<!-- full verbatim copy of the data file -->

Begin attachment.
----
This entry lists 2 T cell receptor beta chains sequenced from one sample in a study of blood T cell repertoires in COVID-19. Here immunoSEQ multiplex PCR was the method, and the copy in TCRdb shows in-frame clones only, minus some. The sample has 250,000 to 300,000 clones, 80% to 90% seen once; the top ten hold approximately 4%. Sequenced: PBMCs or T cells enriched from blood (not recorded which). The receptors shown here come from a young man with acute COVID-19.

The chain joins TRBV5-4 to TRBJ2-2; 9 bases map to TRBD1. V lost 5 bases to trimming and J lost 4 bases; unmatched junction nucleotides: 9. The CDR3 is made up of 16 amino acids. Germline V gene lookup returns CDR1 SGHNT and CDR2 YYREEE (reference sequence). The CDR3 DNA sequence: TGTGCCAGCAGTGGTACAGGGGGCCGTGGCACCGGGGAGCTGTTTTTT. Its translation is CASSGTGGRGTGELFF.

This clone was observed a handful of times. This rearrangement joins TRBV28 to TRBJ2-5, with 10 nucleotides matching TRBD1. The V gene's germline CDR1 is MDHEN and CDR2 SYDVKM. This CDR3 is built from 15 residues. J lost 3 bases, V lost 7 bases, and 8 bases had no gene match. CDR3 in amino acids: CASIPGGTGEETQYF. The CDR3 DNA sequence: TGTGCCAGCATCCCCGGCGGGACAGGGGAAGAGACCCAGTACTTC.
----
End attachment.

This entry lists 2 T cell receptor beta chains sequenced from one sample in a study of blood T cell repertoires in COVID-19. Here immunoSEQ multiplex PCR was the method, and the copy in TCRdb shows in-frame clones only, minus some. The sample has 250,000 to 300,000 clones, 80% to 90% seen once; the top ten hold approximately 4%. Sequenced: PBMCs or T cells enriched from blood (not recorded which). The receptors shown here come from a young man with acute COVID-19.

The chain joins TRBV5-4 to TRBJ2-2; 9 bases map to TRBD1. V lost 5 bases to trimming and J lost 4 bases; unmatched junction nucleotides: 9. The CDR3 is made up of 16 amino acids. Germline V gene lookup returns CDR1 SGHNT and CDR2 YYREEE (reference sequence). The CDR3 DNA sequence: TGTGCCAGCAGTGGTACAGGGGGCCGTGGCACCGGGGAGCTGTTTTTT. Its translation is CASSGTGGRGTGELFF.

This clone was observed a handful of times. This rearrangement joins TRBV28 to TRBJ2-5, with 10 nucleotides matching TRBD1. The V gene's germline CDR1 is MDHEN and CDR2 SYDVKM. This CDR3 is built from 15 residues. J lost 3 bases, V lost 7 bases, and 8 bases had no gene match. CDR3 in amino acids: CASIPGGTGEETQYF. The CDR3 DNA sequence: TGTGCCAGCATCCCCGGCGGGACAGGGGAAGAGACCCAGTACTTC.